How Two Unusual Hong Kong Architects Are Helping a School Rethink the Way Kids Learn

Elva Tang hasn’t had a normal life – and she wouldn’t have it any other way. Born in Hong Kong, Tang went on to study architecture in the United States and move to Europe to be with her husband, Claude Bøjer Godefroy, who now works with her at the Hong Kong office of Danish architecture firm Henning Larsen Architects, where Tang is managing director and Claude Bøjer Godefroy is creative director.

Godefroy hasn’t had much of an ordinary life either. Born in Copenhagen to a Danish father and a French mother, his childhood was split between France and Denmark. He met Tang in 2002, when they both found themselves working in the same architecture office in Hong Kong.

“My impression of Hong Kong was very mixed,” he says. “I took a lot of photographs and I was fascinated by the cinematic quality of the city. I spent a lot of time walking around.” But he was shocked by the poor quality of the city’s public spaces. “ I was both fascinated and sad, because I was conscious that it could be better,” he says. “I didn’t last long. I lasted six months and went back to Paris.”

Tang, meanwhile, returned to California to finish her studies. But they decided they wanted to be together, even if they were separated by half the world. After graduation and a brief stint in New York, Tang finally moved to Europe to be with Godefroy. “Architecture became the core of our relationship,” she says. “We are trying to stay with each other but keep our cultural roots. It’s a process.”

“If there’s one profession that really allows travel around the world, to connect all the dots in your life it’s architecture,” says Godefroy.

Tang and Godefroy are sitting at a large conference table in Henning Larsen’s harbourfront office, a large open space flooded with daylight. The walls are plastered with technical drawings. The couple explains how they came to architecture from very different places. Both of Godefroy’s parents were painters, so he wanted a creative profession, “but with more connection to society – and the economy,” he says. Tang, by contrast, didn’t have any artistic background. “My family was really working-class,” she says. “My dad was a carpenter who worked on Boeing airplane components.” She ended up studying architecture because she liked the way architects juggled so many duties at once. “It’s about balancing different disciplines,” she says.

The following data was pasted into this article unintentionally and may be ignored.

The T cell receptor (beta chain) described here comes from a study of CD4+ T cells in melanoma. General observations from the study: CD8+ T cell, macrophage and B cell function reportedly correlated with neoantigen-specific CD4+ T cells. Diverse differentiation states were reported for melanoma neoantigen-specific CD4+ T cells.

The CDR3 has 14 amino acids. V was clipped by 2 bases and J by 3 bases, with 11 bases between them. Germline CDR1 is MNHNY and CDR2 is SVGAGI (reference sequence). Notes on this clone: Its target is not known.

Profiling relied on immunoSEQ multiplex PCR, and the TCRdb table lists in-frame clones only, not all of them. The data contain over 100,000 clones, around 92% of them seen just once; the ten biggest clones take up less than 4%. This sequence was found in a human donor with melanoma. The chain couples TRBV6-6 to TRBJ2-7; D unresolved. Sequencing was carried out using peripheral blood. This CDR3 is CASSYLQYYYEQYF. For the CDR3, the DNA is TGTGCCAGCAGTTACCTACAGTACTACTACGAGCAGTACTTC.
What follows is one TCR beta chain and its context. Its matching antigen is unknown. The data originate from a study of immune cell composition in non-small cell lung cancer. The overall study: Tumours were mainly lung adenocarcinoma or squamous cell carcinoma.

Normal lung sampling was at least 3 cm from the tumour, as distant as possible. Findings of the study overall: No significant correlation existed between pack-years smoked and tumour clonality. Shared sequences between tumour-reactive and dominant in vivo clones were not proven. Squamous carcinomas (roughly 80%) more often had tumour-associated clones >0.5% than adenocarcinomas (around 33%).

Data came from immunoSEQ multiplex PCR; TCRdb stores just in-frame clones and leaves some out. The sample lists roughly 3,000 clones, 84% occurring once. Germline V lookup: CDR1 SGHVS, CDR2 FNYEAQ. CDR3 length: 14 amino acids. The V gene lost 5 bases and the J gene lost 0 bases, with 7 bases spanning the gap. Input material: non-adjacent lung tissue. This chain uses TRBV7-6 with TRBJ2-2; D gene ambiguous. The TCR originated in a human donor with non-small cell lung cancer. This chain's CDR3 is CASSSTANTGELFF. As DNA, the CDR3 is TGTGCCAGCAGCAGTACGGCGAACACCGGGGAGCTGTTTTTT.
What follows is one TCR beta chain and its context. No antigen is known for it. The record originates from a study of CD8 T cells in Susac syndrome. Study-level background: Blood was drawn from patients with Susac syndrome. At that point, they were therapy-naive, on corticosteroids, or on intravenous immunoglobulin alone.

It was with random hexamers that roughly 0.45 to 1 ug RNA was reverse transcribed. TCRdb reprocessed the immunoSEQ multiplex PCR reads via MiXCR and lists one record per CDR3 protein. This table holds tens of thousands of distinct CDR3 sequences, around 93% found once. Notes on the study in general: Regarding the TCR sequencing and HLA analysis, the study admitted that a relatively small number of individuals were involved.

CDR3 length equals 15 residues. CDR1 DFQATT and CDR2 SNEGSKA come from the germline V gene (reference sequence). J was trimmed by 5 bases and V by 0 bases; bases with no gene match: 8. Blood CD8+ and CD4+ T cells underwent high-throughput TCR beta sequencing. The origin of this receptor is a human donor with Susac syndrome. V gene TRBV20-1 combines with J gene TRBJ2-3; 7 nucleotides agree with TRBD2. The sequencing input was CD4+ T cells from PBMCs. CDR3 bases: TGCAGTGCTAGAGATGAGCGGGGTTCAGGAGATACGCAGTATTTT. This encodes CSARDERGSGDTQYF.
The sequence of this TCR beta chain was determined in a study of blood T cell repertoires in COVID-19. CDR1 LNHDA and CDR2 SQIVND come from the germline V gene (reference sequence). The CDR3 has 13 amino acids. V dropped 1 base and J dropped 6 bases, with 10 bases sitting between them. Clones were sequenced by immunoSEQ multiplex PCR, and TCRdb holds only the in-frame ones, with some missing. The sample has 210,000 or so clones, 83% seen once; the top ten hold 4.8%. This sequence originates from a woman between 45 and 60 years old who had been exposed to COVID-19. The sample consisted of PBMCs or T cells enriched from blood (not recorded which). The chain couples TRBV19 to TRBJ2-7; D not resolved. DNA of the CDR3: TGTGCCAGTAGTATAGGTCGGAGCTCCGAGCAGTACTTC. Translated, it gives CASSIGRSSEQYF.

Tang says her parents didn’t place many expectations on her, so it was her own drive that motivated her to apply to some of the world’s top architecture schools for graduate school. She opted for the University of California at Berkeley, which offered to cover part of the cost of her studies. Her older brother, a doctor, helped her pay the rest.

“I was from a poor family but I still applied to very good schools in America,” she says. She was dedicated to leaving Hong Kong. “[Moving overseas] was the most important step in my life. The best one,” she says.

And yet she is back. After their brief encounter here in 2002, Tang and Godefroy returned to Hong Kong together in 2008, when they won a competition to design an opera house in Foshan. They moved here permanently about three years ago in preparation for a bid to design a new campus in Tseung Kwan O for the French International School, a non-profit international academy funded by both the French government and the local French and non French families. (Full disclosure: the husband of Zolima CityMag founder Nicole Andrianjaka de Surville is the chairman of the school’s board.)

2exterior1a copyTang says the city has “changed a lot, yet it hasn’t changed. My kindergarten is gone, my primary school is gone, my secondary school is also gone. I went to Chinese University’s architecture school and they demolished the old building and built a new one. It’s all been redeveloped. But my family is still here.”